Report: North Korean Hackers Stole US, South Korean War Plans
North Korean hackers reportedly breached South Korean defense systems last year, gaining access to numerous classified military documents, including key U.S. and South Korean war plans, according to local media.
The hackers, who used tactics resembling North Korean approaches, stole thousands of military documents from the Defense Integrated Data Center in September last year, Minjoo Party Rep. Rhee Cheol-hee revealed Tuesday, according to Yonhap News Agency.
Of the 235 gigabytes of data lifted, nearly 80 percent has yet to be properly identified. “The Ministry of National Defense has yet to find out about the content of 182 gigabytes of the total (stolen) data,” Rhee explained.
Classified war plans were among the stolen documents, specifically OPLAN 5015 and OPLAN 3100, even though the South Korean defense ministry initially claimed that nothing important was leaked.
OPLAN 5015 is the most recent joint U.S.-South Korean plan for a war with North Korea. While the exact details for OPLAN 5015 are classified, the plan is believed to consolidate previous contingency plans, specifically OPLAN 5029 (internal instability in North Korea), OPLAN 5027 (preparations for an all-out war), and a peacetime plan involving localized provocations from North Korea. OPLAN 5015 is suspected to call for preemptive strikes on the North’s essential military facilities and weapons, and possibly North Korean leadership in the event of a conflict.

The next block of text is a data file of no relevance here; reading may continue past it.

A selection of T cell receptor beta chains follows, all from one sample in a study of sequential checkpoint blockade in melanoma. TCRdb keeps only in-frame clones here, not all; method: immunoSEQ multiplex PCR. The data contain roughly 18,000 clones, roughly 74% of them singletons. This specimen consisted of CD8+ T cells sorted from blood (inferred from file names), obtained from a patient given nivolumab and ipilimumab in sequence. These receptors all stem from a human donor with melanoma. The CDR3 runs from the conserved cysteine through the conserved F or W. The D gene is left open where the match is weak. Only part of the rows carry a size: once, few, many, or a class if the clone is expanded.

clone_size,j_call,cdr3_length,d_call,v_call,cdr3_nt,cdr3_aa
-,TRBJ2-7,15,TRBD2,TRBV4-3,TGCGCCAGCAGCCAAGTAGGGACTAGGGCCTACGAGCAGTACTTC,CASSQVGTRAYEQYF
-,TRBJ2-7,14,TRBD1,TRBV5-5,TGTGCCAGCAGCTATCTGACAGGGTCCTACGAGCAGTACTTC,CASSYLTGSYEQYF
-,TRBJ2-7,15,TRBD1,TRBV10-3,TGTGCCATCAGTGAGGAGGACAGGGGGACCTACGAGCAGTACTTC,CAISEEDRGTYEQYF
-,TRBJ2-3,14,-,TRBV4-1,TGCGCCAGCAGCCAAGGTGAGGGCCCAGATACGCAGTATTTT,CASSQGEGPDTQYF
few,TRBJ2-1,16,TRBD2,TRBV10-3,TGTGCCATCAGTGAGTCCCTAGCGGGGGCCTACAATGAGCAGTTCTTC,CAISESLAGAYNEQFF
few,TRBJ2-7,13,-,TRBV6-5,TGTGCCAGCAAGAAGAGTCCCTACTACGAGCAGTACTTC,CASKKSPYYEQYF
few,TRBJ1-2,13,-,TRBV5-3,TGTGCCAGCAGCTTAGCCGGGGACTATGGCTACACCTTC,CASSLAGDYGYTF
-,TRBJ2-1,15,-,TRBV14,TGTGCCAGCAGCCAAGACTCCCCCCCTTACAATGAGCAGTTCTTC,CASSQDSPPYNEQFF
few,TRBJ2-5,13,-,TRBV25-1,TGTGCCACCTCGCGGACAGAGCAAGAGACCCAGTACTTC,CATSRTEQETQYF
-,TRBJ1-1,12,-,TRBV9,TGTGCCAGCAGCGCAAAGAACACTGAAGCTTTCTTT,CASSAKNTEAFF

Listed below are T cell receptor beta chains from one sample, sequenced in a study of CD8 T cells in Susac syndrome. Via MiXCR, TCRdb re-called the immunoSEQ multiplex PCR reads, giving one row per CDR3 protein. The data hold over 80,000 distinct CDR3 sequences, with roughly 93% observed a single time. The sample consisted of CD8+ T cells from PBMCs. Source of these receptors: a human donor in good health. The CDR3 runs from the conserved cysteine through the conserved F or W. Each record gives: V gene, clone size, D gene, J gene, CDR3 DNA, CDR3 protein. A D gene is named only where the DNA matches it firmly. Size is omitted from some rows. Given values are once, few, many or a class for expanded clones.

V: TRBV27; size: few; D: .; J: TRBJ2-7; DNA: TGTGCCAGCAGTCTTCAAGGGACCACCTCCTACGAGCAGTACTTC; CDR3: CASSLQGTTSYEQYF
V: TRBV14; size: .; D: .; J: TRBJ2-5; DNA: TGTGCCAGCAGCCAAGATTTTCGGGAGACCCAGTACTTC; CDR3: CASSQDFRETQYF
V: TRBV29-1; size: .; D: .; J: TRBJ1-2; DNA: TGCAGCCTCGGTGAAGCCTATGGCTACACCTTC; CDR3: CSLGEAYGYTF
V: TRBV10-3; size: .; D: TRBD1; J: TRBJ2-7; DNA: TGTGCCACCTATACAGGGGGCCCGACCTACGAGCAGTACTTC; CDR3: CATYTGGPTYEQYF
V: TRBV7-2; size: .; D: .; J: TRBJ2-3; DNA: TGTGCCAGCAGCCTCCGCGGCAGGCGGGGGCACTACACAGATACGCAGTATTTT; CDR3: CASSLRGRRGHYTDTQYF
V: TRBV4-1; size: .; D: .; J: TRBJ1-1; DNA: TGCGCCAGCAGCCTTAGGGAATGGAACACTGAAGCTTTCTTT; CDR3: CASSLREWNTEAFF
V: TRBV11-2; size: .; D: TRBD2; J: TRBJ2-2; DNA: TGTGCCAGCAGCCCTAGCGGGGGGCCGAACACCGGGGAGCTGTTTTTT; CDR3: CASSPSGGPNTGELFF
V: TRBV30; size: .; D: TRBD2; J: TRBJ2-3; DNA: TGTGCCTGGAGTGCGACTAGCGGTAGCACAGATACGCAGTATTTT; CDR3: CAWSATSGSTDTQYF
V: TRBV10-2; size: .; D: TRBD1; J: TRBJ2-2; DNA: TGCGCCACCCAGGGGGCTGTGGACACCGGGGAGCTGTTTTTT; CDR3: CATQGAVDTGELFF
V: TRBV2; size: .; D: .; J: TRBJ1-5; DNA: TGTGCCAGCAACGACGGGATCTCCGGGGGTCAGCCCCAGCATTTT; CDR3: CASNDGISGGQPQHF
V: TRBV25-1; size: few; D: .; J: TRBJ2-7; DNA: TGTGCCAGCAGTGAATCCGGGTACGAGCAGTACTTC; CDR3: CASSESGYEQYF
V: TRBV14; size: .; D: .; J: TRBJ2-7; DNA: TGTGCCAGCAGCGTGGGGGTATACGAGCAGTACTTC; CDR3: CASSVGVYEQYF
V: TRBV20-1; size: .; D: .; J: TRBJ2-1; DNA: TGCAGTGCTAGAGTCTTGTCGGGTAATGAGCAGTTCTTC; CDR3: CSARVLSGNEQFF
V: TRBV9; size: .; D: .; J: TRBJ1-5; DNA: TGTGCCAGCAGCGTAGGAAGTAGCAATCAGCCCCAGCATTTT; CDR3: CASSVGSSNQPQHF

OPLAN 3100 is Seoul’s plan for localized provocations, such as a special forces invasion. There are also contingency plans for Special Warfare Command in the event of a major North Korean provocation.
The leaked documents also included reports on U.S.-South Korean joint military drills, as well as important data on military installations and power facilities across South Korea.
North Korea is believed to have invested heavily in offensive cyberwarfare capabilities. Some estimates suggest that North Korea has an army of almost 7,ooo cyber warriors. This asymmetric capability offers a cheap-yet-effective way for North Korea to steal funds, disrupt global networks, and practice high-level espionage.
Many of North Korea’s hackers have received special training overseas, China in particular.
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